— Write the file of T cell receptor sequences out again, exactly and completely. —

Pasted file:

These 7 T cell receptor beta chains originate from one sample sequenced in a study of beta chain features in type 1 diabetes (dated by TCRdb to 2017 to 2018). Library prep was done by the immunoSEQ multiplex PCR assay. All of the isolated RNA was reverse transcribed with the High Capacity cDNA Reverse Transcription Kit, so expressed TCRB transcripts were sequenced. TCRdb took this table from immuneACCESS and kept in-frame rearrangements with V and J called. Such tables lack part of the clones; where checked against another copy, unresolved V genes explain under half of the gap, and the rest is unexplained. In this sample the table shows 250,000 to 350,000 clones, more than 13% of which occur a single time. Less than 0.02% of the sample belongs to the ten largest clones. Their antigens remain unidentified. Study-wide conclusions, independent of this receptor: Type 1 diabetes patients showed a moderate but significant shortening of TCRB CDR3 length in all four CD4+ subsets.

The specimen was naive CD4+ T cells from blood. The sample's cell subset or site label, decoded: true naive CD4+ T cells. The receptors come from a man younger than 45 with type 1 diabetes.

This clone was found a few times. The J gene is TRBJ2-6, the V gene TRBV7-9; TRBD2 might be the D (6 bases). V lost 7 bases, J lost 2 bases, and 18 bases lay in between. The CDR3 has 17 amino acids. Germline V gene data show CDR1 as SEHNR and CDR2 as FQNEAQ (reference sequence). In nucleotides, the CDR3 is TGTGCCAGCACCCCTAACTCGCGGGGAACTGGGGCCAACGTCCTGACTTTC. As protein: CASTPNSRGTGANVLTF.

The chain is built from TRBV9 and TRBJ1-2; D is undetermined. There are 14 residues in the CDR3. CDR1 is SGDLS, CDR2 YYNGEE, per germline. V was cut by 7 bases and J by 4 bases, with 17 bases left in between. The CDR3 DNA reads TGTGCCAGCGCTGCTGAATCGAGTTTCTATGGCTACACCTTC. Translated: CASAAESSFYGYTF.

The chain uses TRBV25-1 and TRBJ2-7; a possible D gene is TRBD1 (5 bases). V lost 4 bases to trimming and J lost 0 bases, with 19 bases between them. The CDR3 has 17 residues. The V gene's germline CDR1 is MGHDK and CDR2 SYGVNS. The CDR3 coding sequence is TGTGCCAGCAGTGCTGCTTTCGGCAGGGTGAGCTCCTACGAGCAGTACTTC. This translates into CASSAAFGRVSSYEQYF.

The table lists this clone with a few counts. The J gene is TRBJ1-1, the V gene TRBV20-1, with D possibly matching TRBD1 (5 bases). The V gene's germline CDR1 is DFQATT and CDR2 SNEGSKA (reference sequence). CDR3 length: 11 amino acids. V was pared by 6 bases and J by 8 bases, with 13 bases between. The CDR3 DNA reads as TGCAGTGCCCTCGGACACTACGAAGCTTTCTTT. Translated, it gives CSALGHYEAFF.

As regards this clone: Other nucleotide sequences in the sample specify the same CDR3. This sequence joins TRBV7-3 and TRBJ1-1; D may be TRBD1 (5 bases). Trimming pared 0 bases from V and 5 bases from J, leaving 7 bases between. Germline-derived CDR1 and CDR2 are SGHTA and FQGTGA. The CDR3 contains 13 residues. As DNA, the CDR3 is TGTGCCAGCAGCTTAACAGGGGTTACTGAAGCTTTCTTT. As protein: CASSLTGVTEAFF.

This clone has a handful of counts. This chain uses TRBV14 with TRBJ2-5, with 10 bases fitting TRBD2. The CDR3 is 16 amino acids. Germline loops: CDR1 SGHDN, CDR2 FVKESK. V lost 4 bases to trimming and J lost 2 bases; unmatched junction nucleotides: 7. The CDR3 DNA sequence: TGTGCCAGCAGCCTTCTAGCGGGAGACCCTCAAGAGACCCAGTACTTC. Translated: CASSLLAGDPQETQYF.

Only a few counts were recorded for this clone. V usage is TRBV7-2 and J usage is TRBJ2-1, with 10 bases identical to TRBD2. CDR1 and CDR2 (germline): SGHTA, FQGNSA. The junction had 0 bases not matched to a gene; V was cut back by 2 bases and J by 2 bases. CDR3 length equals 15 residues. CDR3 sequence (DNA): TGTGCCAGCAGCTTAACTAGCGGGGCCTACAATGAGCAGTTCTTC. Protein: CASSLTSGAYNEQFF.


These 7 T cell receptor beta chains originate from one sample sequenced in a study of beta chain features in type 1 diabetes (dated by TCRdb to 2017 to 2018). Library prep was done by the immunoSEQ multiplex PCR assay. All of the isolated RNA was reverse transcribed with the High Capacity cDNA Reverse Transcription Kit, so expressed TCRB transcripts were sequenced. TCRdb took this table from immuneACCESS and kept in-frame rearrangements with V and J called. Such tables lack part of the clones; where checked against another copy, unresolved V genes explain under half of the gap, and the rest is unexplained. In this sample the table shows 250,000 to 350,000 clones, more than 13% of which occur a single time. Less than 0.02% of the sample belongs to the ten largest clones. Their antigens remain unidentified. Study-wide conclusions, independent of this receptor: Type 1 diabetes patients showed a moderate but significant shortening of TCRB CDR3 length in all four CD4+ subsets.

The specimen was naive CD4+ T cells from blood. The sample's cell subset or site label, decoded: true naive CD4+ T cells. The receptors come from a man younger than 45 with type 1 diabetes.

This clone was found a few times. The J gene is TRBJ2-6, the V gene TRBV7-9; TRBD2 might be the D (6 bases). V lost 7 bases, J lost 2 bases, and 18 bases lay in between. The CDR3 has 17 amino acids. Germline V gene data show CDR1 as SEHNR and CDR2 as FQNEAQ (reference sequence). In nucleotides, the CDR3 is TGTGCCAGCACCCCTAACTCGCGGGGAACTGGGGCCAACGTCCTGACTTTC. As protein: CASTPNSRGTGANVLTF.

The chain is built from TRBV9 and TRBJ1-2; D is undetermined. There are 14 residues in the CDR3. CDR1 is SGDLS, CDR2 YYNGEE, per germline. V was cut by 7 bases and J by 4 bases, with 17 bases left in between. The CDR3 DNA reads TGTGCCAGCGCTGCTGAATCGAGTTTCTATGGCTACACCTTC. Translated: CASAAESSFYGYTF.

The chain uses TRBV25-1 and TRBJ2-7; a possible D gene is TRBD1 (5 bases). V lost 4 bases to trimming and J lost 0 bases, with 19 bases between them. The CDR3 has 17 residues. The V gene's germline CDR1 is MGHDK and CDR2 SYGVNS. The CDR3 coding sequence is TGTGCCAGCAGTGCTGCTTTCGGCAGGGTGAGCTCCTACGAGCAGTACTTC. This translates into CASSAAFGRVSSYEQYF.

The table lists this clone with a few counts. The J gene is TRBJ1-1, the V gene TRBV20-1, with D possibly matching TRBD1 (5 bases). The V gene's germline CDR1 is DFQATT and CDR2 SNEGSKA (reference sequence). CDR3 length: 11 amino acids. V was pared by 6 bases and J by 8 bases, with 13 bases between. The CDR3 DNA reads as TGCAGTGCCCTCGGACACTACGAAGCTTTCTTT. Translated, it gives CSALGHYEAFF.

As regards this clone: Other nucleotide sequences in the sample specify the same CDR3. This sequence joins TRBV7-3 and TRBJ1-1; D may be TRBD1 (5 bases). Trimming pared 0 bases from V and 5 bases from J, leaving 7 bases between. Germline-derived CDR1 and CDR2 are SGHTA and FQGTGA. The CDR3 contains 13 residues. As DNA, the CDR3 is TGTGCCAGCAGCTTAACAGGGGTTACTGAAGCTTTCTTT. As protein: CASSLTGVTEAFF.

This clone has a handful of counts. This chain uses TRBV14 with TRBJ2-5, with 10 bases fitting TRBD2. The CDR3 is 16 amino acids. Germline loops: CDR1 SGHDN, CDR2 FVKESK. V lost 4 bases to trimming and J lost 2 bases; unmatched junction nucleotides: 7. The CDR3 DNA sequence: TGTGCCAGCAGCCTTCTAGCGGGAGACCCTCAAGAGACCCAGTACTTC. Translated: CASSLLAGDPQETQYF.

Only a few counts were recorded for this clone. V usage is TRBV7-2 and J usage is TRBJ2-1, with 10 bases identical to TRBD2. CDR1 and CDR2 (germline): SGHTA, FQGNSA. The junction had 0 bases not matched to a gene; V was cut back by 2 bases and J by 2 bases. CDR3 length equals 15 residues. CDR3 sequence (DNA): TGTGCCAGCAGCTTAACTAGCGGGGCCTACAATGAGCAGTTCTTC. Protein: CASSLTSGAYNEQFF.